In my artistic career in high school, I often stuck within my limits and within my comfort zone. I generally produced artwork inthe realms of painting, drawing and perhaps some unconventional sculpting. At the SMFA, I’ve been taking a studio class called Remade, Recycled and Reconfigured. I chose this class as it looked interested and challenging - I also thought it would be cool to explore a different type of art: collaging.
On the first day of class, twelve of us sat around two large tables and our professor introduced herself and started talking about the class itself and what it entails. It was my first class at the SMFA (only the third time I had visited it at all) and I remember scanning the room; I was nervous. Everyone went around introducing themselves. The class was filled with only three freshmen, seven upperclassmen, and two MAT students (Master of Arts and Teaching); it was fair to say that by the time the introductions came around to me, I was terrified. Everyone in the class seemed so intelligent, accomplished and experienced and therefore I was slightly intimidated. I had only just started my undergrad, and I didn't know exactly what I wanted to study, and I didn't think I had anything exciting or interesting to say.
Now, the semester is almost over and I am genuinely upset. To anyone who is considering taking Artist Educator Jesseca Ferguson’s RRR class, I could not recommend it more.
The first main project that we worked on was called the ‘Altered Book’ project. Our class took a trip down to Brattle Book Store in Chinatown and spent hours sorting through and choosing books we wanted to work with (mostly from the dollar section). The task was to create something out of the book. We went back that same day and were told to work on our project. I had never seen book art before, nor had I even heard of it. Therefore, this project was one that I struggled significantly with but learnt a lot from.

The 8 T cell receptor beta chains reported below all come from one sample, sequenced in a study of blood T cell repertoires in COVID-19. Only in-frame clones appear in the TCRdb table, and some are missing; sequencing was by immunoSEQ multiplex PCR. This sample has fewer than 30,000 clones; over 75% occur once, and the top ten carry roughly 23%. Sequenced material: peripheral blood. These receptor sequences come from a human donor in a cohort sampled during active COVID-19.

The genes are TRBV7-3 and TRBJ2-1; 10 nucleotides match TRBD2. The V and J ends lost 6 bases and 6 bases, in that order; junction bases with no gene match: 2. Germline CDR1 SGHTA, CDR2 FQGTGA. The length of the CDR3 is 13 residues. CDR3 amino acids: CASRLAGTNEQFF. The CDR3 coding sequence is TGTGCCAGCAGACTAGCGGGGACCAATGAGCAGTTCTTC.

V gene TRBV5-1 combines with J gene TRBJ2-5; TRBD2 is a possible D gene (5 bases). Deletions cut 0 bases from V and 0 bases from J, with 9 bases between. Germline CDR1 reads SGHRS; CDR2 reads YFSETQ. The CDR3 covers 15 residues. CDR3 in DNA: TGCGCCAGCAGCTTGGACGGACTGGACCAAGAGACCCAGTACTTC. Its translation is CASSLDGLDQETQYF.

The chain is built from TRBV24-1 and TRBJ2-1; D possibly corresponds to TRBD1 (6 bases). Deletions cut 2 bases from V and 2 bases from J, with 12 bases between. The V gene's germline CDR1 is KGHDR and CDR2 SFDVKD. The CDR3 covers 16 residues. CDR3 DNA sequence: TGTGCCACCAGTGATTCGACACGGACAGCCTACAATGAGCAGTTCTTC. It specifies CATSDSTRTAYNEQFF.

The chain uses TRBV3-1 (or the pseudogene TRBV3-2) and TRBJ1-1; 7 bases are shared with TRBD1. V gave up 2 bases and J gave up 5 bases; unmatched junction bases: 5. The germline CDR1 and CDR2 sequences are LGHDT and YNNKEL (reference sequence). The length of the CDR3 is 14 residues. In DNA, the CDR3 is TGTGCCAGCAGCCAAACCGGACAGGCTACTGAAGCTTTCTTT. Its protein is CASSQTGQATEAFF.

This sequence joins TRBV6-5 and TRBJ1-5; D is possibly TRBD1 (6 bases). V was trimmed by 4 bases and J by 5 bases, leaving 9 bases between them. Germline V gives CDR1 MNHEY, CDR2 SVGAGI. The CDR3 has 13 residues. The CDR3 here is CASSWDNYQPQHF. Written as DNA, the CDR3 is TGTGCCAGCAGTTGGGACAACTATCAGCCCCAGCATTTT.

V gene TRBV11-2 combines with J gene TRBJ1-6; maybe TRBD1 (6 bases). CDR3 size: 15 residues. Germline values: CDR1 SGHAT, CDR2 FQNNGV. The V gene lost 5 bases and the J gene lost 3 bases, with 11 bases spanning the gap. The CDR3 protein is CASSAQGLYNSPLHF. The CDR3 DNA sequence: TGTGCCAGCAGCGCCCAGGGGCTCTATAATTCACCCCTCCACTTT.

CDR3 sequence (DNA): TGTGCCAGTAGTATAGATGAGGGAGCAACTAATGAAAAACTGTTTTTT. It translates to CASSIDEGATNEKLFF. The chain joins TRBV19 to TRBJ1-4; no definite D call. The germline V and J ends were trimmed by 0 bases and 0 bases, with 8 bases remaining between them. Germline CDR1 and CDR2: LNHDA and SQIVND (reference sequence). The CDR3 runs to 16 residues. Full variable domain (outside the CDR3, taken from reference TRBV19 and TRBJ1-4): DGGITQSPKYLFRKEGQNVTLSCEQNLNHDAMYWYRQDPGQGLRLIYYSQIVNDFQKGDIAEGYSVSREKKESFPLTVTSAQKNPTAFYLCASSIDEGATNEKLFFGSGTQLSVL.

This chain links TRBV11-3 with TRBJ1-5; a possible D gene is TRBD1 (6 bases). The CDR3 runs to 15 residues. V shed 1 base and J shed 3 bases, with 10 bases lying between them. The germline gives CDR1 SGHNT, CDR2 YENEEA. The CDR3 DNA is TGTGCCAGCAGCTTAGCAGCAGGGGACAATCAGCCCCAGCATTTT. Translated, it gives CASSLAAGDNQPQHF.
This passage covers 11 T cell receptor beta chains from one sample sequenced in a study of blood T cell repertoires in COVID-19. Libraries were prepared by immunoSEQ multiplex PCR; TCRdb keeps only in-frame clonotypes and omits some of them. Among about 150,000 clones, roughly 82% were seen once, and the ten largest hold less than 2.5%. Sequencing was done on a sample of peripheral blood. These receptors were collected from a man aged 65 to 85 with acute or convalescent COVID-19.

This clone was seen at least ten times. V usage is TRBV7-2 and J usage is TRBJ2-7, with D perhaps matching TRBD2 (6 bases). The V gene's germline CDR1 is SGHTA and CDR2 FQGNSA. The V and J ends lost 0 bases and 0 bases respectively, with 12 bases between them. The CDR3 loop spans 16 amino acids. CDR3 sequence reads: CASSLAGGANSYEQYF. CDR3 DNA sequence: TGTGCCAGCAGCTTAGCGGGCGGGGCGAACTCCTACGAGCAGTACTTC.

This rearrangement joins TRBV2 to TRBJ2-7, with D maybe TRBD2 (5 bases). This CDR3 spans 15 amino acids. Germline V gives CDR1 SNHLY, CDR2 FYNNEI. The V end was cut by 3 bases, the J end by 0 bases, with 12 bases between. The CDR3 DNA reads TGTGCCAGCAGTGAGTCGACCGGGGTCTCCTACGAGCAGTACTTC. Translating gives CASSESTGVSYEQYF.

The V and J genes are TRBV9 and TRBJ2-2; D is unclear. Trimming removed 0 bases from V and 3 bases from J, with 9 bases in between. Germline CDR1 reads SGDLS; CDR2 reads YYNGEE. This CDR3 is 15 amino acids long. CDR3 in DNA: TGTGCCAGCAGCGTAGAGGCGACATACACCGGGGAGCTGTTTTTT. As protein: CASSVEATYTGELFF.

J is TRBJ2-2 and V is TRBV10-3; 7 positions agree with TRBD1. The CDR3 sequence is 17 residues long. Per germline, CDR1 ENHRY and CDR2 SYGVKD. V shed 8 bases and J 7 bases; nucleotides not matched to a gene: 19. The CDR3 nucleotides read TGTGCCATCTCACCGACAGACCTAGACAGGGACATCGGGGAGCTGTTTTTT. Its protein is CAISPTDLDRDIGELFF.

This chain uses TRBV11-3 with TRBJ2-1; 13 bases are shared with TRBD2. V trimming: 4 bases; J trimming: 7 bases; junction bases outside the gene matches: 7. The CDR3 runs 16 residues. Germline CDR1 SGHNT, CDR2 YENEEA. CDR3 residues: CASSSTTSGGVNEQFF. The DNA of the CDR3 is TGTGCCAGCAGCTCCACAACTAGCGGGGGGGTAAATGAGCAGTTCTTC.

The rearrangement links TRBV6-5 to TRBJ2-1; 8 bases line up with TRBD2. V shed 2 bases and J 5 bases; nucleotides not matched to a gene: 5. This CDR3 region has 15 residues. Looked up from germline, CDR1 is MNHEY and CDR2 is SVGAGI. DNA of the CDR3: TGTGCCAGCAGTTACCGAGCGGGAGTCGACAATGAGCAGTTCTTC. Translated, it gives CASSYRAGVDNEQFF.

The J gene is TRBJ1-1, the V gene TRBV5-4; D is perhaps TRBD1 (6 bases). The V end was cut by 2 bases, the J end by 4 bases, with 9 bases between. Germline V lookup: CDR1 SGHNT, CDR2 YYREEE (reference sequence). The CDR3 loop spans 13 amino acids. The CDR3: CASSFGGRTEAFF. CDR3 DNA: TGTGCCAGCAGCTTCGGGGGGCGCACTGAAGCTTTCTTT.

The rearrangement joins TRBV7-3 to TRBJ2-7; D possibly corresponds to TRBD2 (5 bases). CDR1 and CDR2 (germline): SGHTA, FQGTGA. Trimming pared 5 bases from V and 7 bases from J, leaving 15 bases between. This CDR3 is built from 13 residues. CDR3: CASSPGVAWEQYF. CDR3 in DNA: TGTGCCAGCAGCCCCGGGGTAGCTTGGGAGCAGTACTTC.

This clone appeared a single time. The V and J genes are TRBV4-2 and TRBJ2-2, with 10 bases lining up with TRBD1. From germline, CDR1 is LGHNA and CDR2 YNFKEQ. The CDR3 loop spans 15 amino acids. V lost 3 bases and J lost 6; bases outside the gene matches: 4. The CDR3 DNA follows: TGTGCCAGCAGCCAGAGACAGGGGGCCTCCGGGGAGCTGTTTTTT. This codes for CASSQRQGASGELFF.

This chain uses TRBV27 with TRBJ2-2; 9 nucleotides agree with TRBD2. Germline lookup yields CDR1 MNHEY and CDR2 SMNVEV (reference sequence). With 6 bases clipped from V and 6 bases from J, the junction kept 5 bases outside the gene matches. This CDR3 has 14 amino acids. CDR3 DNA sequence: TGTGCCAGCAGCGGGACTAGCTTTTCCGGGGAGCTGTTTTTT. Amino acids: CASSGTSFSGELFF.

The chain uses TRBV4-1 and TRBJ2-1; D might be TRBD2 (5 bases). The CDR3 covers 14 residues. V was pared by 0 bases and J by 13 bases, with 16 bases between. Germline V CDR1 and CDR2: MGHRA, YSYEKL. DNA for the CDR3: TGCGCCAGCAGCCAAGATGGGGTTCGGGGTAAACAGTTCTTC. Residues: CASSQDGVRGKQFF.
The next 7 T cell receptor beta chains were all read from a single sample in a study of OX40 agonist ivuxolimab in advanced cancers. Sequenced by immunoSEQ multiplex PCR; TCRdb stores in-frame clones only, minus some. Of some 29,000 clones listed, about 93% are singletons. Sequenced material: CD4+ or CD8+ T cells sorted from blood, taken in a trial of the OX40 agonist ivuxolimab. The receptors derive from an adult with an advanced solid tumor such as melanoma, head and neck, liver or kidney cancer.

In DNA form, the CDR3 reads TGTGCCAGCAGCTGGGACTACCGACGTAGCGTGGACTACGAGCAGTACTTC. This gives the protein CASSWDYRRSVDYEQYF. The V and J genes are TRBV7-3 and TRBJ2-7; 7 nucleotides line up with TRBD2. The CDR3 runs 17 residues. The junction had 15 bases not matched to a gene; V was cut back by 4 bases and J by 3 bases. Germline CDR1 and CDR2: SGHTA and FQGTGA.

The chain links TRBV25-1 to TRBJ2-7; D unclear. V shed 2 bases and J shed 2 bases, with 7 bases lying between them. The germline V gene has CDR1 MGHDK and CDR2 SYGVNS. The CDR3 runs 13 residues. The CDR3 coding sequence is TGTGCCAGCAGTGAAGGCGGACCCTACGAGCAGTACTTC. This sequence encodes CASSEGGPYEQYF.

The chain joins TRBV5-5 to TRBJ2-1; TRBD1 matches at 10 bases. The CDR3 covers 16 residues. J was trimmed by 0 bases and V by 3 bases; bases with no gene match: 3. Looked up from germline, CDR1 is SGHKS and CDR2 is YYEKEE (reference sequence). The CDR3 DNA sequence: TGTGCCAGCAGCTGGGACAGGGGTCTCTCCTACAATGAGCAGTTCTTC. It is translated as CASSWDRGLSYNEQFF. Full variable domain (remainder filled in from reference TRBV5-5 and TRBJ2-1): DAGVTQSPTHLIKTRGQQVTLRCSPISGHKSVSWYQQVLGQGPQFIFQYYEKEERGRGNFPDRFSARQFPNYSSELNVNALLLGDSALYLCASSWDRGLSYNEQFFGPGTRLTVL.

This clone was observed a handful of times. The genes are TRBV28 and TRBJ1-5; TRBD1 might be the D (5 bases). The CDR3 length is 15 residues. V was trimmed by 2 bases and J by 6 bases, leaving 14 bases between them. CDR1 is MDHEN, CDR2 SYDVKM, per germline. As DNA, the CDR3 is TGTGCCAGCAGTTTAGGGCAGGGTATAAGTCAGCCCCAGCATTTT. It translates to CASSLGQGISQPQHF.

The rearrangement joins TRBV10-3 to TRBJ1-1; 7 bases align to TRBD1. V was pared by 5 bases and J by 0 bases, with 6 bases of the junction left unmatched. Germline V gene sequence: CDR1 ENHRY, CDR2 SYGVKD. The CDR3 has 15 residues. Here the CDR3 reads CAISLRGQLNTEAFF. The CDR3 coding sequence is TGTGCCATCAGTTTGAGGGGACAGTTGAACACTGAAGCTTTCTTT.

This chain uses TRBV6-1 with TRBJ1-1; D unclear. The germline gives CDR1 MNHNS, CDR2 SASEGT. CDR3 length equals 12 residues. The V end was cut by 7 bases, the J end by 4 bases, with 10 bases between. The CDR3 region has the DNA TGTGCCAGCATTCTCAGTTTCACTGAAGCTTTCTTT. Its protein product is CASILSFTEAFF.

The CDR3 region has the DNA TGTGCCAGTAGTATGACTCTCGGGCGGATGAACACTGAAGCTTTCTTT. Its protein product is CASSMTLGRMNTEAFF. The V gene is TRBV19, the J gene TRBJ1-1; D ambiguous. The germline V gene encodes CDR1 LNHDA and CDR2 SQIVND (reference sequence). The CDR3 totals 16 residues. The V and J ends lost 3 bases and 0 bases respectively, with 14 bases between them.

I walked around the classroom that day looking over at other people’s work, trying to see what other students were doing in hopes of sparking some inspiration in me: nothing. Some people had taken apart the books, some had cut into the pages, and some had worked around the front cover. But still, nothing creative or imaginative popped up in my head. I bought three books from Brattle (I wanted to be able to start over if I messed up.) And I was right. I picked up the first book and opened it up midway; as I opened it, the seam down the middle split into two. Great start. I then spent the rest of the day looking online and researching different book artists and different ways artists have used and manipulated books to create artwork.
Later that night, I decided it was time to just start. I had seen some images on Pinterest of books that had been folded to create a sculpture and decided to give it a go. I drew out an outline and began folding away. I’m not quite sure what I was doing, because I wasn’t following anything specific; I was kind of making it up as I went along. As I started, I was discouraged and I spent approximately an hour folding away. I was very pessimistic and did not believe that it was going to work out, but since I had already invested over two hours into starting it out, I figured I might as well attempt to finish.
The design of what I was folding took the shape of an Om sign (sign symbolizing peace in Sanskrit). I ended up working on it all the time: in Dewick dining hall, on the shuttle to the SMFA, in Harleston Hall lounge, and basically anywhere I felt like it. I worked on it for hours and finally I had finished it.
We spent the next lesson presenting our books to the rest of the class, and this is what I found most amazing. Between the class itself, we all managed to create twelve different but beautiful masterpieces. No two were even remotely physically similar or were based on the same idea; I have learnt so much from that class. We are all an eclectic mix of differently minded individuals and it is from these individuals in this setting that I find myself flourishing the most. To any freshman, upperclassman, or someone trying to fulfill their arts requirement, I wholeheartedly cannot recommend this class more to anyone.